To give fair warning, this post starts out a little hippyish but I promise this is circuitously related to web development so bear with me. I am currently reading the bestselling book of fiction Eat Pray Love by Elizabeth Gilbert for the first time, which reminded me of her more recent bestselling non-fiction book which I read first and recommend without reservation, Big Magic. In the latter book she talks about being moved as a young adult to perform a kind of personal ceremony of commitment to writing because she felt that she loved writing so much that she wanted to make an official deal with her writing that she would stick with it her whole life, whether it was easy or not. Reading this inspired me so much as I have always been the type of person that was elated about a topic for a few years, then would become disillusioned with it and move on to some new fascination. But my life circumstances and perspective has changed so much that I want a career I can be good at, love, grow with, and most importantly adequately support myself and my family with, because truth be told, this art major and child care provider was flat-out tired of being perpetually poor.

When I officially decided I needed a career change about a year ago, I knew I wanted to change to something that I could actually stick with for the rest of my life. The idea of doing web development first came into my mind when I was reading a Mr. Money Mustache blog called Ridiculous Student Loans Vs. The Future of Education, in which he conducted an interview with Treehouse founder Ryan Carson, who claimed he could train people to be web developers for inconceivably little cost. After much time dabbling, doing extensive research online and interviewing people about web development, I finally decided I wanted to do it myself. I felt I really needed to commit to it in a similar way so that I would not give up when it got hard. So I made a little deal with myself in an admittedly less ceremoniously than the way Elizabeth Gilbert made to her writing (though it was an OFFICIAL commitment nonetheless).

So back to this post. I was inspired to write this post from a deep yearning to be more disciplined in my learning. I’ve been listening to various podcasts in my spare time, and can’t help but being surprised by how often Dain Miller makes use of military references in his web development podcast called Start Here FM. Also with my husband being an infantry soldier and shouting the infantryman’s creed in a startlingly loud drill sergeant’s voice, I can’t help but be a little jealous of his purpose and conviction in his work. So I decided to write a web developer’s creed as a sort of mantra; a composed amalgamation of motivational phrases and common bits of wisdom I’ve picked up from my learning thus far. Here it is:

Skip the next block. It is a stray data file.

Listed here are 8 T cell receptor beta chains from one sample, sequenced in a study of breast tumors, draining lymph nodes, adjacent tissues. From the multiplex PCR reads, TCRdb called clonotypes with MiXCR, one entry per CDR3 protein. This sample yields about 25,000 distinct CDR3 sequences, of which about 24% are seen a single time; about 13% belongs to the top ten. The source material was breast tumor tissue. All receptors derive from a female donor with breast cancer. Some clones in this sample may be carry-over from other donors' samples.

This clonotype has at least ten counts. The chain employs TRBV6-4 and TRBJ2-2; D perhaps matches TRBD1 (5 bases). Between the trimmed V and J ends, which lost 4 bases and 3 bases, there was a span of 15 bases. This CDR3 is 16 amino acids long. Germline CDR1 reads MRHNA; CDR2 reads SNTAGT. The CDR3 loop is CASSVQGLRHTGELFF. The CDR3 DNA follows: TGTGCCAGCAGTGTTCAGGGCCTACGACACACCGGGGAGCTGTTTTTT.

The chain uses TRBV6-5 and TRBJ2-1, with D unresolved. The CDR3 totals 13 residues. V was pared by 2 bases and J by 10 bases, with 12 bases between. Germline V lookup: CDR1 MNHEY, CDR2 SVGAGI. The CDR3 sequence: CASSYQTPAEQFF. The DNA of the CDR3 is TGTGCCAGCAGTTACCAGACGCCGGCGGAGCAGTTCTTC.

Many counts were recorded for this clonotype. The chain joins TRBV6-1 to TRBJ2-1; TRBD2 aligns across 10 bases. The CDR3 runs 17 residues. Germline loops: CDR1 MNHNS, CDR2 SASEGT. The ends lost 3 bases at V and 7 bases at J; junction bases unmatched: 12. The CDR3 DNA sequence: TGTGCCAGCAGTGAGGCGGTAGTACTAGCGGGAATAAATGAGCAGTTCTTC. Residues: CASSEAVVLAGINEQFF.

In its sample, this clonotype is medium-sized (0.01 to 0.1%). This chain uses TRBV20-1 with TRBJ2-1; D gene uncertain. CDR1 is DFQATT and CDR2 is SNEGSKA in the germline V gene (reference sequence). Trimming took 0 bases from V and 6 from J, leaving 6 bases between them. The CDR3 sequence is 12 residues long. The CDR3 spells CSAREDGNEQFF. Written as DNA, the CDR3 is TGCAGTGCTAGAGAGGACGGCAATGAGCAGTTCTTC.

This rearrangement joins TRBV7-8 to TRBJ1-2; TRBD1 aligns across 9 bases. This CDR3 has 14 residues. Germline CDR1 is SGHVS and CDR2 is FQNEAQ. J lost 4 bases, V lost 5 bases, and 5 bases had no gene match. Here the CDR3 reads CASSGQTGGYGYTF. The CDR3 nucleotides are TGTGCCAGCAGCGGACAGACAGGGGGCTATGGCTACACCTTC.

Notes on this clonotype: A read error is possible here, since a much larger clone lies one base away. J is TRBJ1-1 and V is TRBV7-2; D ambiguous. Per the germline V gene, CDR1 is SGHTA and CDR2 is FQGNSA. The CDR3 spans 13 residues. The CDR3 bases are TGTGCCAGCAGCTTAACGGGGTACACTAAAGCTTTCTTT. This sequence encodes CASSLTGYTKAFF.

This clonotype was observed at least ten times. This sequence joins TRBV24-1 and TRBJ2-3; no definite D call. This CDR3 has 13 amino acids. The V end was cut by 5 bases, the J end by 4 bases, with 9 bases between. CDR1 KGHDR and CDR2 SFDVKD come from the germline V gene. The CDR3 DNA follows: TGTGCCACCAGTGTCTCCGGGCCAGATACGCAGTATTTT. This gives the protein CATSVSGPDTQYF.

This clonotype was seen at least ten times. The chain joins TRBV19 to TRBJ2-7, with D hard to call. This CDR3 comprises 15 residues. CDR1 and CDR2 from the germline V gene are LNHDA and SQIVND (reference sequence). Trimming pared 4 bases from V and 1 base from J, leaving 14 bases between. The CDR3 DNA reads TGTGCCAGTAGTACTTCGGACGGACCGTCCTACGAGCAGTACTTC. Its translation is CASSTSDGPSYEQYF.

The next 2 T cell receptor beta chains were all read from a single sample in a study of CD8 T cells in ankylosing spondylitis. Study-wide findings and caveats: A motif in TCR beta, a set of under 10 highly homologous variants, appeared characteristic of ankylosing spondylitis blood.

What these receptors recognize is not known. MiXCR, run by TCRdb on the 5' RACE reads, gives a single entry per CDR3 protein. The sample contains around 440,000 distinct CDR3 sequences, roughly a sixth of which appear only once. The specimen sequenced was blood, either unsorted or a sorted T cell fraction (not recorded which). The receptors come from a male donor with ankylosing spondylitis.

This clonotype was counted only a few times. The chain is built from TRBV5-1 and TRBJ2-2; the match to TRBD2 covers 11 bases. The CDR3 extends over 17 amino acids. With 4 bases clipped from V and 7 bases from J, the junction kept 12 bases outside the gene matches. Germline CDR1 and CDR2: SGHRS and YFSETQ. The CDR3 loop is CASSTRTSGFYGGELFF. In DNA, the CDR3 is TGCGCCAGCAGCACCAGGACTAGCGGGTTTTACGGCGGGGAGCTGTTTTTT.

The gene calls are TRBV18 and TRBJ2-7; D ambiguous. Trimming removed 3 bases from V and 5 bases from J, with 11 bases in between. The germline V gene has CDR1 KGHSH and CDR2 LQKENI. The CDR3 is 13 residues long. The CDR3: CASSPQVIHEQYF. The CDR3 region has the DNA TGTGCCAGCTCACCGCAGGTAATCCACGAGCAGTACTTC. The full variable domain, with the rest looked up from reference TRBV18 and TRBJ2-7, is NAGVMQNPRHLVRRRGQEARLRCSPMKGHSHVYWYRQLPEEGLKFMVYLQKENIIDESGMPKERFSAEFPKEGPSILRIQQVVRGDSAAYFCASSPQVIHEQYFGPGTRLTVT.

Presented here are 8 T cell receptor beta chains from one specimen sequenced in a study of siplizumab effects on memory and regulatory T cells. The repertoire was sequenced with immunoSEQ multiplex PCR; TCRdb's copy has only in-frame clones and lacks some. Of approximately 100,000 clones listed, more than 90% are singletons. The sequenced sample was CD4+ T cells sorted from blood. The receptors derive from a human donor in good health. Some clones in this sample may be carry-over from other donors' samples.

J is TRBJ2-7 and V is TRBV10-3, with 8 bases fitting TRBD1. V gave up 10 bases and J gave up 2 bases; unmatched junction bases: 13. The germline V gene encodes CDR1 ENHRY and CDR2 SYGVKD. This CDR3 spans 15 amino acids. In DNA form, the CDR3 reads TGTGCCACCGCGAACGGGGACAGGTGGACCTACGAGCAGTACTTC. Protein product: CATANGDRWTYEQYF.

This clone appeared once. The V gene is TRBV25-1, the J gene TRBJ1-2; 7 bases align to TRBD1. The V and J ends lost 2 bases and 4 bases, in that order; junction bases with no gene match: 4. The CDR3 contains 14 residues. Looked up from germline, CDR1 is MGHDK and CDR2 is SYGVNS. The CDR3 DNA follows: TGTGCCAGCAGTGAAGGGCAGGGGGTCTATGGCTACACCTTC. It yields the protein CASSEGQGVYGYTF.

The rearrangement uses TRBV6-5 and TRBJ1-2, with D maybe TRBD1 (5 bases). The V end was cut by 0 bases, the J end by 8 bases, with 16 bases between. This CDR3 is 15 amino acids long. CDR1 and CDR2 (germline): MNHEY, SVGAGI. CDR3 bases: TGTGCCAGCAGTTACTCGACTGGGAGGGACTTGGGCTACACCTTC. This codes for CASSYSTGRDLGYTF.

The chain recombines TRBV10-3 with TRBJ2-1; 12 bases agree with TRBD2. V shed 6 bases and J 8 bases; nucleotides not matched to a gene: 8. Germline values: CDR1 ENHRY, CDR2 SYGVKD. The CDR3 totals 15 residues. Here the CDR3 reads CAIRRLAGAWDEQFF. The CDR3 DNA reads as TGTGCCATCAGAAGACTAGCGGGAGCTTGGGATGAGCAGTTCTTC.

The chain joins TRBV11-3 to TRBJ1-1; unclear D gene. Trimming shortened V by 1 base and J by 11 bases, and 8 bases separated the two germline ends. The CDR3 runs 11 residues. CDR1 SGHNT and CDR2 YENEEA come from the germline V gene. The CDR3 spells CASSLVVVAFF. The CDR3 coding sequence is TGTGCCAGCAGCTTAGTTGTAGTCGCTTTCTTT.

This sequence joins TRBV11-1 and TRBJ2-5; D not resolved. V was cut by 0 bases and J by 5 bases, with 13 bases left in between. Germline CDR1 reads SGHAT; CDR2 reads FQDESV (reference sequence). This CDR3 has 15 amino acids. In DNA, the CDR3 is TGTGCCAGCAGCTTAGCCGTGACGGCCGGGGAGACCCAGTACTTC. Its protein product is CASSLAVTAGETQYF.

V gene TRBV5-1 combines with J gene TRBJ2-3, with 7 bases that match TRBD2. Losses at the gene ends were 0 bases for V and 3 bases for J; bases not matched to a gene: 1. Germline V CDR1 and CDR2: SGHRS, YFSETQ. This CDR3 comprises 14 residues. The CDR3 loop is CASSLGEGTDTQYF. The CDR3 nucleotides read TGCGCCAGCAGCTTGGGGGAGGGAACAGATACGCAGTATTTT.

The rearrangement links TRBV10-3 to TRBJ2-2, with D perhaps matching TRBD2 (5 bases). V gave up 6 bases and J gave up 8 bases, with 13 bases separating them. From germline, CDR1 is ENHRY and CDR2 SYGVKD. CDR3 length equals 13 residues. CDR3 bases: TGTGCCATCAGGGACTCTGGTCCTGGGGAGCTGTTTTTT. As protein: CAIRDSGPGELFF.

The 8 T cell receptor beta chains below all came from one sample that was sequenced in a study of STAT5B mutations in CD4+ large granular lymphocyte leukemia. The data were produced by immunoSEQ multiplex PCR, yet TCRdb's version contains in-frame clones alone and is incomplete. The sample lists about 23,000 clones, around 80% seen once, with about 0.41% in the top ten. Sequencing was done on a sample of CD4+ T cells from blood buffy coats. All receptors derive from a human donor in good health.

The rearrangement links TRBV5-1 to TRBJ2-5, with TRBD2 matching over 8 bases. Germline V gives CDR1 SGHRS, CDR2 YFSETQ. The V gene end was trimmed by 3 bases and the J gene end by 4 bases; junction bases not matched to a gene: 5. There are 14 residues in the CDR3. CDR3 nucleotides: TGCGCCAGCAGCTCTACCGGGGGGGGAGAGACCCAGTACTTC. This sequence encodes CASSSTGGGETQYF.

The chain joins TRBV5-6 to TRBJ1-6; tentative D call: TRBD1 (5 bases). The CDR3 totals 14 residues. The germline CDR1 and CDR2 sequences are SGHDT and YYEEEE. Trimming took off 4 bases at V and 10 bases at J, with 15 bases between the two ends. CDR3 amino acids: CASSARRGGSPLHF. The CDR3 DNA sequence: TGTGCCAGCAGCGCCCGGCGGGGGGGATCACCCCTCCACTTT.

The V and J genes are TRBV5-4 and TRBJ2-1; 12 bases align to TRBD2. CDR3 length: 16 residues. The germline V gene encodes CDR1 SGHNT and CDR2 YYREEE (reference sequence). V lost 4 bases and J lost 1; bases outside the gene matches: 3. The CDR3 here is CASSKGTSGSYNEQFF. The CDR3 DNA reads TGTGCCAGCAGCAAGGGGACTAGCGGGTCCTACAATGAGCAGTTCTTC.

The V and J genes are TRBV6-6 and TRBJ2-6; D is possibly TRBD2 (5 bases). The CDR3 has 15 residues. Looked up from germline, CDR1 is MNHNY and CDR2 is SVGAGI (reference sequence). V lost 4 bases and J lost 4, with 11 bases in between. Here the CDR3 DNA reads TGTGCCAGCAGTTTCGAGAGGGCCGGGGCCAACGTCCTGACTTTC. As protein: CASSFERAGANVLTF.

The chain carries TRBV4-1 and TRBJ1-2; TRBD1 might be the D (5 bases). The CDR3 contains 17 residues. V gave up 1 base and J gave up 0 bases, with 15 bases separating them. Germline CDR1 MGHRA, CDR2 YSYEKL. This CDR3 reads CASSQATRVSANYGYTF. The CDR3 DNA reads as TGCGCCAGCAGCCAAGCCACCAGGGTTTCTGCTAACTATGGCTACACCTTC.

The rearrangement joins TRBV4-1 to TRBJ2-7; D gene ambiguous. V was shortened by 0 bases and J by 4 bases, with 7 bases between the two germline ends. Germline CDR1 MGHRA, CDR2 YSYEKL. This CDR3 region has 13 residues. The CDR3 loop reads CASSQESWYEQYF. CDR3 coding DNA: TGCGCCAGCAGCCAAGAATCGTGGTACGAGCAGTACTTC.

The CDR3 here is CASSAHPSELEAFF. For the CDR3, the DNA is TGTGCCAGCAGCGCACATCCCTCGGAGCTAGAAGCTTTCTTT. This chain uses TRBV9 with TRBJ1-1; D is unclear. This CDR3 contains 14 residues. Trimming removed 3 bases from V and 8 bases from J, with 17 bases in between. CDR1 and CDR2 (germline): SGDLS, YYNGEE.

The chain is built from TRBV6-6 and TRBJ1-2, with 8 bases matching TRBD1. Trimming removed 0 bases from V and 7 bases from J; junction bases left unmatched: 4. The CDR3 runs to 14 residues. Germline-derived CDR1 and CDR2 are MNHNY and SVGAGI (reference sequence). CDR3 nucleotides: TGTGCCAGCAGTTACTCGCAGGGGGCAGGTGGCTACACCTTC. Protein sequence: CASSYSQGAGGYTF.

I am a Web Development Professional.

I build tools that provide excellent solutions to problems.

I have concrete goals and take steps to achieve them.

I consistently attend meet-ups, talks and events.

I program every day.

 

I identify my weaknesses, and ruthlessly practice until they are destroyed.

I stay current on new technologies.

I write semantically correct code.

I run unit tests.

I don’t hesitate to ask for help when I need it.

I hold myself accountable for my contributions to the project.

I add value to my team.

I always ask for feedback on my work.

I implement advice given from senior engineers.

I don’t turn from difficult challenges, I seek them out.

I work through my fear.

 

I appreciate the unique perspectives of others.

I continually build connections and reach out to my contacts.

I am poised and ready for new opportunities; I keep my resume and portfolio updated with my best work.

I embrace diversity and work to make tech more welcoming and accessible to all.

I help new developers.

I use my advanced skills to benefit society.

I know what I’m worth and insist on a fair wage as well as a sustainable work/life balance.

I recognize my strengths and celebrate my achievements.

 

I know my definition of success and move closer to it every day.

I never stop learning.

I never quit.

 

There it is- though I may edit it in the future.

by the way: if this is more intimidating than inspiring, just think of it as a list of things to strive for 🙂

Feel free to share and also I encourage you to comment and let me know what you think.

Happy Coding!

 

Melissa

 

 

 

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